6ad,7b,9b,10b qîqāyôn The Identity of the Plant in the Versions While the precise identity of the plant in M remains unknown (Historical and Geographical Notes Jon 4:6ad,7b,9b,10b), the versions all identify it as some type of vine plant.

  • G: kolokuntha (“gourd-vine”);
  • Vetus Latina: cucurbita (“gourd-vine”);
  • V: hedera (“ivy”);
  • S: bašrurā dᵉqar’ā (“tendril of a gourd-vine”).

Jerome Ep. 112.22 cites his Jewish teachers when he asserts that the plant is a type of ivy and not a fruit-bearing gourd-plant (History of Translations Jon 4:6ad,7b,9b,10b). S offers a periphrastic translation that identifies more specifically the part of the plant affected. It is possible that the translator was thinking of a kind of melon-plant that was particularly vunerable to sun damage (cf. CAD 17.2, s.v. šarūru).

Jewish Tradition

6–11 The Lesson of the Qîqāyôn-Plant In this final episode of the book, Jonah sits outside the city in a sūkkâ, waiting to see what happens. Will God finally smite the Ninevites? God uses this opportunity to teach a lesson about his mercy.

The rabbis first draw a contrast between Jonah’s own man-made hut and the qîqāyôn that grows at God’s command (Zlotowitz and Scherman 1978, 139).

  • Altschuler and Altschuler Metzudah note that the qîqāyôn is sturdier than the hut, being nourished by the sun and the earth—whereas the hut withers in the heat of the sun.

  • Malbim Gé’ ḥizzāyôn remarks that the qîqāyôn provides much greater shade than Jonah’s hut, which only provided a modicum of shade. Malbim notes further that while Jonah may have first rejoiced in the plant—thinking it a sign that God approved of his interpretation of the prophecy and would destroy Nineveh—the next day God sends a worm to kill the qîqāyôn.

Christian Tradition

6ad,7b,9b,10b ivy (V) The Ivy as Israel

  • Gloss. ord. "Gourd (cucurbita) or ivy (hedera) is a kind of brushwood or shrub that has broad leaves and supports a very dense canopy, which creeps along the ground, and without props to lean on it does not seek higher parts. But God prepared this so that it might provide for the prophet a bower suddenly rising into the sky without any supports—in which God’s power was shown. Israel is compared to this ivy or gourd. Israel once protected Jonah under its own shade—that is, Christ—awaiting the conversion of the nations. The vine provided no small joy, making for him a bower, which has the appearance of a house but is not one, because it does not have foundations."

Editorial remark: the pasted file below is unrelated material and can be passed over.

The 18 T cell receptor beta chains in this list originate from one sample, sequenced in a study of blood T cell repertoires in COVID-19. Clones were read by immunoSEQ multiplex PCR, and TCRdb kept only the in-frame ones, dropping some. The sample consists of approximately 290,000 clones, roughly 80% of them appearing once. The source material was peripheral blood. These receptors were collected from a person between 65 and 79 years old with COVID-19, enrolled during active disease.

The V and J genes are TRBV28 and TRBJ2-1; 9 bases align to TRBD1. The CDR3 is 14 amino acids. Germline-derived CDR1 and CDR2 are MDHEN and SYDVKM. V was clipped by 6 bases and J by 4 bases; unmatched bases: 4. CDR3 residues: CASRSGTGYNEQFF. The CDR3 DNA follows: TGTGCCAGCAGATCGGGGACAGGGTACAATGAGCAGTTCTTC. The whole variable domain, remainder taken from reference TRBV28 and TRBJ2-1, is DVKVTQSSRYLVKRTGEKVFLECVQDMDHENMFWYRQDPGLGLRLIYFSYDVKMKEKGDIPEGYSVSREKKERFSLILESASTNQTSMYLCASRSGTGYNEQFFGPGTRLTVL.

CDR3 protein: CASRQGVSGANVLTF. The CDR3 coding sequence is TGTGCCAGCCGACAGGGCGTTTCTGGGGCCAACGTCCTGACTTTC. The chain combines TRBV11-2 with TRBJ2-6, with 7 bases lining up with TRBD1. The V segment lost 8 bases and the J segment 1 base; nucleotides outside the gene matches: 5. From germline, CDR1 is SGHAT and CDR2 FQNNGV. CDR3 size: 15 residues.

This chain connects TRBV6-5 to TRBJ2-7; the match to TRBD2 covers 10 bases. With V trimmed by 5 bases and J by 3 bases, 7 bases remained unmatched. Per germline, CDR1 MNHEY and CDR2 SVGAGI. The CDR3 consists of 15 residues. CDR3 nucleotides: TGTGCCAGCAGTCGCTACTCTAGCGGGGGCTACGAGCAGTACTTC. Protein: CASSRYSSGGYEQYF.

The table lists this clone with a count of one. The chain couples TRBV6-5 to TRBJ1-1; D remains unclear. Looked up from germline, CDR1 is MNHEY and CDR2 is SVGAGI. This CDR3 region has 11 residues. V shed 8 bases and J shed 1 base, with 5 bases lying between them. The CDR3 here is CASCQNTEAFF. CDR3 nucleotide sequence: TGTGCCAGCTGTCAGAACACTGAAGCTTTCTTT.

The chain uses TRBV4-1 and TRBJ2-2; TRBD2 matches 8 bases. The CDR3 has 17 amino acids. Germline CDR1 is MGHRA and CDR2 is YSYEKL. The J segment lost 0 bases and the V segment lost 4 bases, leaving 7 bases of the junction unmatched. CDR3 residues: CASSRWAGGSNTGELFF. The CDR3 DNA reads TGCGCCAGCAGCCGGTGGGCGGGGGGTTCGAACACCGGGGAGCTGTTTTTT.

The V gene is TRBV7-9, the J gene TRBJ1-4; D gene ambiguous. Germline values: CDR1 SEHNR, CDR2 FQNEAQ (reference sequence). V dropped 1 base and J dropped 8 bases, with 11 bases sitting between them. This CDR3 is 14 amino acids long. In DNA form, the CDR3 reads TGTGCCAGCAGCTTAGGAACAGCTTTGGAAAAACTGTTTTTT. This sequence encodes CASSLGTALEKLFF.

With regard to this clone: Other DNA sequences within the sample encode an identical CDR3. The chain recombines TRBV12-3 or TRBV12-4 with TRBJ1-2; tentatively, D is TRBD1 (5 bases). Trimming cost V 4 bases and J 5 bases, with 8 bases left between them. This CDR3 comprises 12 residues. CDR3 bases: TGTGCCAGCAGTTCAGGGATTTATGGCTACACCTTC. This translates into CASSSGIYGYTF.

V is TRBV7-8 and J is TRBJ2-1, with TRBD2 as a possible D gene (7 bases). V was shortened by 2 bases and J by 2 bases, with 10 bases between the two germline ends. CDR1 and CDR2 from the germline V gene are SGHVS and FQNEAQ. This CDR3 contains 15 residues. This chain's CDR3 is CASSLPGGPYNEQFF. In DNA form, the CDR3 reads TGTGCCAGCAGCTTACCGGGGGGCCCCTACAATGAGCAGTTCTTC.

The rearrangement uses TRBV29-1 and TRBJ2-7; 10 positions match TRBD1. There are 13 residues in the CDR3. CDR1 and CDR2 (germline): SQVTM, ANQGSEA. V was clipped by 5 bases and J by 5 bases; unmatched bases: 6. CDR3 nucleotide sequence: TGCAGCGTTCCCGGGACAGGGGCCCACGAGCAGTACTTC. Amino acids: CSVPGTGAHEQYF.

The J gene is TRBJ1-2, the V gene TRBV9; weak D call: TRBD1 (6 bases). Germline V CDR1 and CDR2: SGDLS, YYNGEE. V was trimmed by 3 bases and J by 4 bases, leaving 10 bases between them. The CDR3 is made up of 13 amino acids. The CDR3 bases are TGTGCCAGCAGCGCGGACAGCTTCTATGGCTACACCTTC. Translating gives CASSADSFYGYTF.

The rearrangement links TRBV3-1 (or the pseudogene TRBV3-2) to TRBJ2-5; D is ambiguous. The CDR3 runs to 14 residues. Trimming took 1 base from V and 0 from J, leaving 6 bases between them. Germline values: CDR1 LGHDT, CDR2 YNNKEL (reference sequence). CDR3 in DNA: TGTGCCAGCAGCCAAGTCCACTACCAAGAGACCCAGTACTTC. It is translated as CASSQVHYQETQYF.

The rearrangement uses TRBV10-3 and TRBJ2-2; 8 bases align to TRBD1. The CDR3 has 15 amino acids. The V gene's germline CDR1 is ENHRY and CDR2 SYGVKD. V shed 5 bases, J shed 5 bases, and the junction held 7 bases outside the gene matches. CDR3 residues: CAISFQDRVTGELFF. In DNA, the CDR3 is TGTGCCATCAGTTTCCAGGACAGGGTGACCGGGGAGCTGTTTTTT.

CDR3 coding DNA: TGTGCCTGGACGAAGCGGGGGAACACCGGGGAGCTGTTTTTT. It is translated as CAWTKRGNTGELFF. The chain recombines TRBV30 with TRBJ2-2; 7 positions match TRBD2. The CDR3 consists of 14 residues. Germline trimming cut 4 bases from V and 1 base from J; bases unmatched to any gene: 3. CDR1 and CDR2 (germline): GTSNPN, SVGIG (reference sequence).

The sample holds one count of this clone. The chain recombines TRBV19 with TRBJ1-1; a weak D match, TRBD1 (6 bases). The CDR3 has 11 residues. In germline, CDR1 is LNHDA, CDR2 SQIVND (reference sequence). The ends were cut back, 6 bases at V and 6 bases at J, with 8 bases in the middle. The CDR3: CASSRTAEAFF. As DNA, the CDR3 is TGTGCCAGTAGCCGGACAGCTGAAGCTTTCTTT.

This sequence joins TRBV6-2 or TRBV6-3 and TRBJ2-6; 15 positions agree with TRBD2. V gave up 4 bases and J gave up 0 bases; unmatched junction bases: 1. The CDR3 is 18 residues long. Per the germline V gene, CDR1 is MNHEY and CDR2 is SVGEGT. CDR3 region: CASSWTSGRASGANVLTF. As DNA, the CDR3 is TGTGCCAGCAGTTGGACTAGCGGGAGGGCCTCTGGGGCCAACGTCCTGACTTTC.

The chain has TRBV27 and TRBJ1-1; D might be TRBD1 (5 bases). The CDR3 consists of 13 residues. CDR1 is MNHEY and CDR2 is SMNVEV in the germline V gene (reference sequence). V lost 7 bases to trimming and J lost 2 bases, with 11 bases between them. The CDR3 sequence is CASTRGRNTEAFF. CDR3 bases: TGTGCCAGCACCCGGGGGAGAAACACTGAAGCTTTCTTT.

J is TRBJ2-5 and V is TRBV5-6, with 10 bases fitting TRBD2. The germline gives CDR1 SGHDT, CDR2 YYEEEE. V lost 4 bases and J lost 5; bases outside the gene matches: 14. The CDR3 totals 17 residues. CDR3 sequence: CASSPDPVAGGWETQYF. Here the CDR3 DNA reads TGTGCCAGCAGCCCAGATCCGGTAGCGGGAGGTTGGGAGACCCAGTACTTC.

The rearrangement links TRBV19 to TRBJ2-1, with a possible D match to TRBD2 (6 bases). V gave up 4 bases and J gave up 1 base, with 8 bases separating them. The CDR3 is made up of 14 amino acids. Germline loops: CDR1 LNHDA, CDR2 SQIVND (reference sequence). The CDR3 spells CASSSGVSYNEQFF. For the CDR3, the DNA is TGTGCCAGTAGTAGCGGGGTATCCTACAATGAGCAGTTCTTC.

6ad,7b,9b,10b qîqāyôn The Plant in Children's Stories The plant of Jon 4:6–7 is frequently omitted in retellings for children, for the focus is almost exclusively on the whale (→Introduction §3.14). It does occasionally appear:

  • Marzollo 2004: While sitting in the shade, Jonah comically summarizes his motivations by saying, “Thank you, God. The vine makes waiting for the destruction of Nineveh much easier!”

Suggestions for Reading

9ff Divine Lesson in Mercy God repeats the question posed in v. 4, thereby forming a narrative frame that encapsulates the object lesson of the plant and worm. Whereas Jonah previously remained silent, here he answers, repeating his desire for death. As the book concludes with a final poignant question regarding the welfare of 120,000 ignorant persons as well as many animals, the narrative is left unresolved; there is no tying up of loose ends, no response from Jonah, and no indication of how the prophet’s story ended. Why would the author leave the audience with such an unsatisfying ending? Perhaps it is because the purpose of the book is not so much to tell the story of an 8th c. prophet as it is to examine a theological topic: God’s mercy. On the one hand, the interrelationship of knowledge and culpability underlies God’s final question. God’s mercy toward the Ninevites has to do with their lack of knowledge; compared to Jonah (and, by extension, Israel), who has the privilege of divine revelation, they might as well be ignorant of right and left. Moreover, the narrative implies that Jonah has never considered their position. It is therefore possible that Jonah receives new knowledge about God’s mercy, namely that God has special care for those who are ignorant of him.